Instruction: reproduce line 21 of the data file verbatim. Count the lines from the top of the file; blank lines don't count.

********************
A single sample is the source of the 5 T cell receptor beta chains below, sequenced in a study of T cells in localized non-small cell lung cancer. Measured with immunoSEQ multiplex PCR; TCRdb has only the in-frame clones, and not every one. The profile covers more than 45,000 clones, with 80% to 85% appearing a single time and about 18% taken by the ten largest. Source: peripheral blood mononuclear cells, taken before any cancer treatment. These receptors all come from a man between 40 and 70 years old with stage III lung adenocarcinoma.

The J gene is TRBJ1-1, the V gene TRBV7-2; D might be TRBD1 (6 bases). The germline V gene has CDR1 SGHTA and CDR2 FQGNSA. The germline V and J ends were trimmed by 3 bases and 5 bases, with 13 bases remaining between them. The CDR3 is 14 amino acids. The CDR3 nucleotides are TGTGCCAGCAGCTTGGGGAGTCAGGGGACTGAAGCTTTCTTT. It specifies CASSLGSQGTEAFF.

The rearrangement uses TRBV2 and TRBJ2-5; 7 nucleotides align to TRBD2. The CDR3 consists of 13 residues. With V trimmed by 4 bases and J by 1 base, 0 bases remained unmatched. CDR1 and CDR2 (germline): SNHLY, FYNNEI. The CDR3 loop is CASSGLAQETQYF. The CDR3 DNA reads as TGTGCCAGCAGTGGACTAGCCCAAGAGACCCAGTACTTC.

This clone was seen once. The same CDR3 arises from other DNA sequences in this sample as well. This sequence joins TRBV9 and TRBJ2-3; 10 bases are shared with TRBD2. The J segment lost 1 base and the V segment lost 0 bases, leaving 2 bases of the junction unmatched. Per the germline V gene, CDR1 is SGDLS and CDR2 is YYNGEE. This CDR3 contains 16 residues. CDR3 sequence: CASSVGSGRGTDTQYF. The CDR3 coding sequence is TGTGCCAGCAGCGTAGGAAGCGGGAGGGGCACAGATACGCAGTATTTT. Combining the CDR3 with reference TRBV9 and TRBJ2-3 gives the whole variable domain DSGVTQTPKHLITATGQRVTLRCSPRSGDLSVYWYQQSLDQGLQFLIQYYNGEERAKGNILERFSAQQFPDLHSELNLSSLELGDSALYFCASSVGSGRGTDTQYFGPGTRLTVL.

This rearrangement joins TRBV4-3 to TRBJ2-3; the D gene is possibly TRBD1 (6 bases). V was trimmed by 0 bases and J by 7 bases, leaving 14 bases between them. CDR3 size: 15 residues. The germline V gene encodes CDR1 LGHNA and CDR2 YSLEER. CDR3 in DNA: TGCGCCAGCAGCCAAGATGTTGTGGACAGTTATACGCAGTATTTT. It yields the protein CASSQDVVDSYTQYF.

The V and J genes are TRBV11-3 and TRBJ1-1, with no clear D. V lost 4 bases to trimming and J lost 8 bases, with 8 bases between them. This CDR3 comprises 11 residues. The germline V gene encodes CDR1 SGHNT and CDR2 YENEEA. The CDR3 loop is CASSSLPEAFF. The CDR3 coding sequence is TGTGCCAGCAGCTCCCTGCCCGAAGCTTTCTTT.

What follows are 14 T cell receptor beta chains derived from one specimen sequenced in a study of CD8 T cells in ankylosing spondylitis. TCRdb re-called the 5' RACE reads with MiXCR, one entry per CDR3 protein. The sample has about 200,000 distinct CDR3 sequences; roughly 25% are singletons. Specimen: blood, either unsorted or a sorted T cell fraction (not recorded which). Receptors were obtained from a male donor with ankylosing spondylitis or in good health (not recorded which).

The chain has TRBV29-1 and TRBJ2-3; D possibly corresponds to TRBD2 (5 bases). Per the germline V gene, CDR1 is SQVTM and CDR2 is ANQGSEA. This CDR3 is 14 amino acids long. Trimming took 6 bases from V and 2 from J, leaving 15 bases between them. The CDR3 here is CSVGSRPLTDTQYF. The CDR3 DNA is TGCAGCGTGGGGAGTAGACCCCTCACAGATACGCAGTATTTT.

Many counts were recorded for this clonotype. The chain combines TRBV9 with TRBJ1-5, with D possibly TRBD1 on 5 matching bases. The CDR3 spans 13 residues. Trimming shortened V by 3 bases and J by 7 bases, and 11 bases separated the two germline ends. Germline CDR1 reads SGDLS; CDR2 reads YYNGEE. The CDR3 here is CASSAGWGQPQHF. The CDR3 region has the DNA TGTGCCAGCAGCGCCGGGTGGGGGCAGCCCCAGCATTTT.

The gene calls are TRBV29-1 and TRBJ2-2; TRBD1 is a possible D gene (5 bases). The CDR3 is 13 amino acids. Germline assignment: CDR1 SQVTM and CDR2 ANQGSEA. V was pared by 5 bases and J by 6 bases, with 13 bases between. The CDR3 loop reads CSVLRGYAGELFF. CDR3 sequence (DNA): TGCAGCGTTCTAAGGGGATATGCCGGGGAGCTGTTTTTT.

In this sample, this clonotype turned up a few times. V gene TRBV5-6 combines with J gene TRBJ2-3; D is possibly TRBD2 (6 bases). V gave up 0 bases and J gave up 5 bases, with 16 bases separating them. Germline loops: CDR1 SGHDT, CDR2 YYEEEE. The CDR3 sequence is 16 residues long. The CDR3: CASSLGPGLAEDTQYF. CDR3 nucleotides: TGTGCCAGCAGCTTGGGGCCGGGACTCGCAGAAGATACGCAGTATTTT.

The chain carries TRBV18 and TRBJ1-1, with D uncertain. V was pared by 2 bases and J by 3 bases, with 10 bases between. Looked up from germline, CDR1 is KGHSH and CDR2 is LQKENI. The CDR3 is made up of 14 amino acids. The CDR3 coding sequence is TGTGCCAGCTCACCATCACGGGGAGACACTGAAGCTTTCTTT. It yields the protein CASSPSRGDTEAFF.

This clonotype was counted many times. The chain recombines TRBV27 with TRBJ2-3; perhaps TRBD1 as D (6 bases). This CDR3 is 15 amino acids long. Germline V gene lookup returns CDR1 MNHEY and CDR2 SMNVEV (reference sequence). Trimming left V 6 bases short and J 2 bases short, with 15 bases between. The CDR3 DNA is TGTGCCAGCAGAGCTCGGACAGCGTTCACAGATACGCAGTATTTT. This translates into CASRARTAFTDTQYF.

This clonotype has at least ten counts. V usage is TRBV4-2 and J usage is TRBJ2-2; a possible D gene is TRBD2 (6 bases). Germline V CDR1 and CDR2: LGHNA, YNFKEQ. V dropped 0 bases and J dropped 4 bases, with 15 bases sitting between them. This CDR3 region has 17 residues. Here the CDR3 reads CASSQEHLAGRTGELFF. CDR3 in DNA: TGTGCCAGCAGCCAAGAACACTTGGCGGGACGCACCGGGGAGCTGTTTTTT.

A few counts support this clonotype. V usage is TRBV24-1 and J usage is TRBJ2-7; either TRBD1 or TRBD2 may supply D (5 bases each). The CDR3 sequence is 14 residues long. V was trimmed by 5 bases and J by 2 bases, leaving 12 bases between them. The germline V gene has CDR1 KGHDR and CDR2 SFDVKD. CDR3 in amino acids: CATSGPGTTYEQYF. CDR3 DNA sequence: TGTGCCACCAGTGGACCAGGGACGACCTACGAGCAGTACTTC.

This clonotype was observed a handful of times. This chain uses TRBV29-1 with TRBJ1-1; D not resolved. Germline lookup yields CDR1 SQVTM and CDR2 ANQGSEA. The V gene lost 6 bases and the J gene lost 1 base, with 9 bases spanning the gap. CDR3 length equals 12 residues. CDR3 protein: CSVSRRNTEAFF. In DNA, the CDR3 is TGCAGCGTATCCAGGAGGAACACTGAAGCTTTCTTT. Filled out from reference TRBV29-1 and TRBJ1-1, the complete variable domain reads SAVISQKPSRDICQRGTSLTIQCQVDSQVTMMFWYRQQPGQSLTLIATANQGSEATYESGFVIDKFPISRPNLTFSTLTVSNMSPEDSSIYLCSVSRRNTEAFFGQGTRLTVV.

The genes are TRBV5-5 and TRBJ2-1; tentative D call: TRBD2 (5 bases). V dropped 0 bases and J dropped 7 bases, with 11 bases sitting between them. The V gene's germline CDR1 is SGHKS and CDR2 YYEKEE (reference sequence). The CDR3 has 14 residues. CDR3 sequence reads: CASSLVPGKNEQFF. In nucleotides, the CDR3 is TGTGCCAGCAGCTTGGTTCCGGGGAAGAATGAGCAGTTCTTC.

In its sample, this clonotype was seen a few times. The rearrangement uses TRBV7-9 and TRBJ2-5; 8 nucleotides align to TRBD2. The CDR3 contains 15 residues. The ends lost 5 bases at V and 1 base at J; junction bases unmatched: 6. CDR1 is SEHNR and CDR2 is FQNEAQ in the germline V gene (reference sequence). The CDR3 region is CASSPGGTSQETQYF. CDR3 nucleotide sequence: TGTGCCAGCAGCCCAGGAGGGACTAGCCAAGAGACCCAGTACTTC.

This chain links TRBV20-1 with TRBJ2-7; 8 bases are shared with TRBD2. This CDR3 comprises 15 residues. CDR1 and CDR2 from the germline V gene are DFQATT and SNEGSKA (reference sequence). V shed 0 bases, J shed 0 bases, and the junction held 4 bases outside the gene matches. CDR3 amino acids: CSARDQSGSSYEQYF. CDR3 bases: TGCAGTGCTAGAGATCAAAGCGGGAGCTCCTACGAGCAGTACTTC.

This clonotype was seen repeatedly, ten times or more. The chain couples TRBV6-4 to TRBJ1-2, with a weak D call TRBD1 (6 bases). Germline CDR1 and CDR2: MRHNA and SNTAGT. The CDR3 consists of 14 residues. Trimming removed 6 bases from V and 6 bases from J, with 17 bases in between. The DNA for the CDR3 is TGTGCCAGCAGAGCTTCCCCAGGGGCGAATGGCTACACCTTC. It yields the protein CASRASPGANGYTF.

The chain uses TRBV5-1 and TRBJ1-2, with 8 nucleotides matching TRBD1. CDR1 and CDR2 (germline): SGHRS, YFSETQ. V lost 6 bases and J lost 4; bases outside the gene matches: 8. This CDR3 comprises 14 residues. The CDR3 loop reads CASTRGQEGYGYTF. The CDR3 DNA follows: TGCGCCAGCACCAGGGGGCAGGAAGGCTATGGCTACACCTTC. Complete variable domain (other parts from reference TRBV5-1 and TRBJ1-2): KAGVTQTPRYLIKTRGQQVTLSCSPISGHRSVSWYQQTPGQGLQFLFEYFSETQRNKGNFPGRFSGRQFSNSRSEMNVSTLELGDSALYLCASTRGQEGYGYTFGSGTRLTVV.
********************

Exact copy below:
The chain uses TRBV5-1 and TRBJ1-2, with 8 nucleotides matching TRBD1. CDR1 and CDR2 (germline): SGHRS, YFSETQ. V lost 6 bases and J lost 4; bases outside the gene matches: 8. This CDR3 comprises 14 residues. The CDR3 loop reads CASTRGQEGYGYTF. The CDR3 DNA follows: TGCGCCAGCACCAGGGGGCAGGAAGGCTATGGCTACACCTTC. Complete variable domain (other parts from reference TRBV5-1 and TRBJ1-2): KAGVTQTPRYLIKTRGQQVTLSCSPISGHRSVSWYQQTPGQGLQFLFEYFSETQRNKGNFPGRFSGRQFSNSRSEMNVSTLELGDSALYLCASTRGQEGYGYTFGSGTRLTVV.